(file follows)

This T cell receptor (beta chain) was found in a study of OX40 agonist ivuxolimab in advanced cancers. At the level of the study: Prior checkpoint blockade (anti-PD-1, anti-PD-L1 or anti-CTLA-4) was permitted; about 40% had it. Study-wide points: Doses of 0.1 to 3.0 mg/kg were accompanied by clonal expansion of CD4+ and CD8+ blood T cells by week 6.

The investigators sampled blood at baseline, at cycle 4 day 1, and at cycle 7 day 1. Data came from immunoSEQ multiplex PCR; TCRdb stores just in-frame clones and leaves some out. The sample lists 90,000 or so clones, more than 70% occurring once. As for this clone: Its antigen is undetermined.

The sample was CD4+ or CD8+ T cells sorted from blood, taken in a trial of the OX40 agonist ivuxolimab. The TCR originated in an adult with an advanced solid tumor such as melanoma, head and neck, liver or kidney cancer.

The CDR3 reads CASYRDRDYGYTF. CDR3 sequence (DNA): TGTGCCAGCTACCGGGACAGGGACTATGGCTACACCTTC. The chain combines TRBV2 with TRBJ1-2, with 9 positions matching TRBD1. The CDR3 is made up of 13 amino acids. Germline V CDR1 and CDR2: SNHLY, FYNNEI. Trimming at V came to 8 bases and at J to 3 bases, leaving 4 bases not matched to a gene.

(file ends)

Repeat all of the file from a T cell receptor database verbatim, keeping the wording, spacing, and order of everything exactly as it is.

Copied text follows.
This T cell receptor (beta chain) was found in a study of OX40 agonist ivuxolimab in advanced cancers. At the level of the study: Prior checkpoint blockade (anti-PD-1, anti-PD-L1 or anti-CTLA-4) was permitted; about 40% had it. Study-wide points: Doses of 0.1 to 3.0 mg/kg were accompanied by clonal expansion of CD4+ and CD8+ blood T cells by week 6.

The investigators sampled blood at baseline, at cycle 4 day 1, and at cycle 7 day 1. Data came from immunoSEQ multiplex PCR; TCRdb stores just in-frame clones and leaves some out. The sample lists 90,000 or so clones, more than 70% occurring once. As for this clone: Its antigen is undetermined.

The sample was CD4+ or CD8+ T cells sorted from blood, taken in a trial of the OX40 agonist ivuxolimab. The TCR originated in an adult with an advanced solid tumor such as melanoma, head and neck, liver or kidney cancer.

The CDR3 reads CASYRDRDYGYTF. CDR3 sequence (DNA): TGTGCCAGCTACCGGGACAGGGACTATGGCTACACCTTC. The chain combines TRBV2 with TRBJ1-2, with 9 positions matching TRBD1. The CDR3 is made up of 13 amino acids. Germline V CDR1 and CDR2: SNHLY, FYNNEI. Trimming at V came to 8 bases and at J to 3 bases, leaving 4 bases not matched to a gene.